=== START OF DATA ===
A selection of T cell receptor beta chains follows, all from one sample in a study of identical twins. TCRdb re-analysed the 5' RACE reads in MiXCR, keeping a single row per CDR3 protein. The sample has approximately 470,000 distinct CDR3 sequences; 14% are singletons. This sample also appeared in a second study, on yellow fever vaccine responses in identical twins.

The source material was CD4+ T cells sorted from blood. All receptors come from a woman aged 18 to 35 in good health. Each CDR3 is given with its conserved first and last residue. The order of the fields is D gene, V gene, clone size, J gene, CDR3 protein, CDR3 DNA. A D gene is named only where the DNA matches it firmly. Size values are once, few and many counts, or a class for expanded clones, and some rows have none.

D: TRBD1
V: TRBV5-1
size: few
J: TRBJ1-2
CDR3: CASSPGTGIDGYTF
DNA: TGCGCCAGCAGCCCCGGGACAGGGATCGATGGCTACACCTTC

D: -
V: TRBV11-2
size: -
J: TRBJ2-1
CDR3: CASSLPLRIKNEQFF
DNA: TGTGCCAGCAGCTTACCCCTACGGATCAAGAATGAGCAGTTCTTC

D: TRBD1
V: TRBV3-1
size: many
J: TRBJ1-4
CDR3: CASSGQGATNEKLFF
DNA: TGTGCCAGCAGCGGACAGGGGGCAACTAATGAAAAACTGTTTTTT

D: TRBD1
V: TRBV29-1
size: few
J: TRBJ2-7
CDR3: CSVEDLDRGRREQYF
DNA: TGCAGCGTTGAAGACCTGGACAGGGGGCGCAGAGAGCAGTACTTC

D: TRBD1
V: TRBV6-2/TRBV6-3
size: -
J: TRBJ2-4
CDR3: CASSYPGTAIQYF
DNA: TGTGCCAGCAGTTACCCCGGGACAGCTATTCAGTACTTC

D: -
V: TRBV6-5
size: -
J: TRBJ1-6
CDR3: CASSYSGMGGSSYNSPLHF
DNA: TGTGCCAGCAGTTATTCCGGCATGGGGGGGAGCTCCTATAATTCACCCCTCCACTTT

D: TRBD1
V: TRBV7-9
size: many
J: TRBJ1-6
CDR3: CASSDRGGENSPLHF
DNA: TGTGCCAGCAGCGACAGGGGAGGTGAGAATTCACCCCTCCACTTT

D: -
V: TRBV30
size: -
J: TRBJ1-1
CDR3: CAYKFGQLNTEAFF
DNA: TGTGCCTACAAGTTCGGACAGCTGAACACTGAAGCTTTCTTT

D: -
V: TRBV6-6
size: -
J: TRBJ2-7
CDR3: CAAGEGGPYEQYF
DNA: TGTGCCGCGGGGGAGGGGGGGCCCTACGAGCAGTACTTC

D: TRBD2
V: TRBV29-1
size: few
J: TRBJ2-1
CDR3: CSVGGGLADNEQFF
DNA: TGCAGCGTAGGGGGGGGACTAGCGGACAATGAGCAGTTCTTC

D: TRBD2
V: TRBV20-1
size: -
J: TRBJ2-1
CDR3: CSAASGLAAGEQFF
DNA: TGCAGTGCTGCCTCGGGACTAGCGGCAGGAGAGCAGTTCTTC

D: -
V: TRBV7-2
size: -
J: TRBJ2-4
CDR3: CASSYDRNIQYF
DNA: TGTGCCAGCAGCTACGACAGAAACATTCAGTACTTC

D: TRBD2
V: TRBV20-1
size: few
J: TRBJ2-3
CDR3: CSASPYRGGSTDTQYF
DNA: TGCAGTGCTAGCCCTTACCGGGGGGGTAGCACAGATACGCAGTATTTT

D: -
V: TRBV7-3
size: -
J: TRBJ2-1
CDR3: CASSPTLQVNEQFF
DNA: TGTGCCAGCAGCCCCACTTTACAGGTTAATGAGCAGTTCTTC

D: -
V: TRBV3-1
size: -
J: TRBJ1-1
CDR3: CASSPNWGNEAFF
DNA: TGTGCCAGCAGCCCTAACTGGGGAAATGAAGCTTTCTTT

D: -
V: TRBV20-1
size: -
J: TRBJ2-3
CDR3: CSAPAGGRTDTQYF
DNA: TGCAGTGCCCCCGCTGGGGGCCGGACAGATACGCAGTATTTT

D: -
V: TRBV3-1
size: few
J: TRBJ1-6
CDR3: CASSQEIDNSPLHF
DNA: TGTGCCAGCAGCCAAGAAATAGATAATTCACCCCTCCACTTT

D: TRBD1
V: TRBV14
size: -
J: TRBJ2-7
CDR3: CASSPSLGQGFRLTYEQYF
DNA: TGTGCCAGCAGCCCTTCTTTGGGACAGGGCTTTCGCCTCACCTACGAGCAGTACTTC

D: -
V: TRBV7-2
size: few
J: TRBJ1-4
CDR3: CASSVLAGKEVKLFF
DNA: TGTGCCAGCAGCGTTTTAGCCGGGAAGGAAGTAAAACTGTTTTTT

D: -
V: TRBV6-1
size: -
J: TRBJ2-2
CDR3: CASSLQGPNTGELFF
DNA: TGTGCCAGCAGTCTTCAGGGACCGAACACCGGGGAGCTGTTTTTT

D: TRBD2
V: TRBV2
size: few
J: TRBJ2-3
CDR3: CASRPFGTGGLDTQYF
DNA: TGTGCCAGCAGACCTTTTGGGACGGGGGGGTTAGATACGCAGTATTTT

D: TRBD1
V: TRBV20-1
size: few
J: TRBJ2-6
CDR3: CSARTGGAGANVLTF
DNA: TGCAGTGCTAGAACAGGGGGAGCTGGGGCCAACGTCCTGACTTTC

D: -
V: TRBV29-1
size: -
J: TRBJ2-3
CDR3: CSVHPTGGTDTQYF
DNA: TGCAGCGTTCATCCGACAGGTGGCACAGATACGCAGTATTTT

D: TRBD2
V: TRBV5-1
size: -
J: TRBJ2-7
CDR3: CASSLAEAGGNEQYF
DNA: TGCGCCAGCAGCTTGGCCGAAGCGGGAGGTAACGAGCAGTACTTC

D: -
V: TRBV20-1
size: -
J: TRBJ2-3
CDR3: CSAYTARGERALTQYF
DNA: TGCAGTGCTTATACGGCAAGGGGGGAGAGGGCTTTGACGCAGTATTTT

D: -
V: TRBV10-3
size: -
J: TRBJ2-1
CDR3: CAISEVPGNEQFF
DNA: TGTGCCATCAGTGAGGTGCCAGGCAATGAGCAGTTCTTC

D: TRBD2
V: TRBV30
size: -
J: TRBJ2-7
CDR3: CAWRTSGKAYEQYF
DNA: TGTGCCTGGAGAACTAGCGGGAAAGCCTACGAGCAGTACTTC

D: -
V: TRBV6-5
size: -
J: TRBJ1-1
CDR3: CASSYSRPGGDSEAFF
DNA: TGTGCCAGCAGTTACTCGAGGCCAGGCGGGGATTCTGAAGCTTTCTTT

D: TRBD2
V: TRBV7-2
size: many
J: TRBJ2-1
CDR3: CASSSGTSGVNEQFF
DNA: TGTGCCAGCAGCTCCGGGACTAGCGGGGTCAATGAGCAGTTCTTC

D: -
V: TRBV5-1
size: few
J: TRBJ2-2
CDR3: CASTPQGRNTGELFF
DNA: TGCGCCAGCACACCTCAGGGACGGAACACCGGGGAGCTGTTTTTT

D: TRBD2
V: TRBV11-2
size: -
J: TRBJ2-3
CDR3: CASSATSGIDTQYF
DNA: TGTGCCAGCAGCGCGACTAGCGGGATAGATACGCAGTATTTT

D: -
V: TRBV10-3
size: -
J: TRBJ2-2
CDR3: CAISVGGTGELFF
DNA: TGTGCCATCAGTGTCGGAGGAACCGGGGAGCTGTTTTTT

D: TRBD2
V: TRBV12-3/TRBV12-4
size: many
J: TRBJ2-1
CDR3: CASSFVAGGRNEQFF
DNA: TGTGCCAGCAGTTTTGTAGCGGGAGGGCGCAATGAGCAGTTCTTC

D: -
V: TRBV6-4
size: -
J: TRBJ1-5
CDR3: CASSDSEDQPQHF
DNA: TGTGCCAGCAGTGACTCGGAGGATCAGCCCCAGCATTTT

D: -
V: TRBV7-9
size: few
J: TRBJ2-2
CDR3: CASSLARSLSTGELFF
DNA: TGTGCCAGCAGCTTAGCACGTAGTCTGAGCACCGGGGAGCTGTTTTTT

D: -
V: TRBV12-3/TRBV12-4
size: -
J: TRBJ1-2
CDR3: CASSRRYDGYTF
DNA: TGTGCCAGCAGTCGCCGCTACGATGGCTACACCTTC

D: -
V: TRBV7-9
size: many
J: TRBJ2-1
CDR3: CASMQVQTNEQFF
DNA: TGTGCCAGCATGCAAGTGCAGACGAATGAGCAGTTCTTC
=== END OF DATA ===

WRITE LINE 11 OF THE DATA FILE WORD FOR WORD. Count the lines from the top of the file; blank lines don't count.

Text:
size: -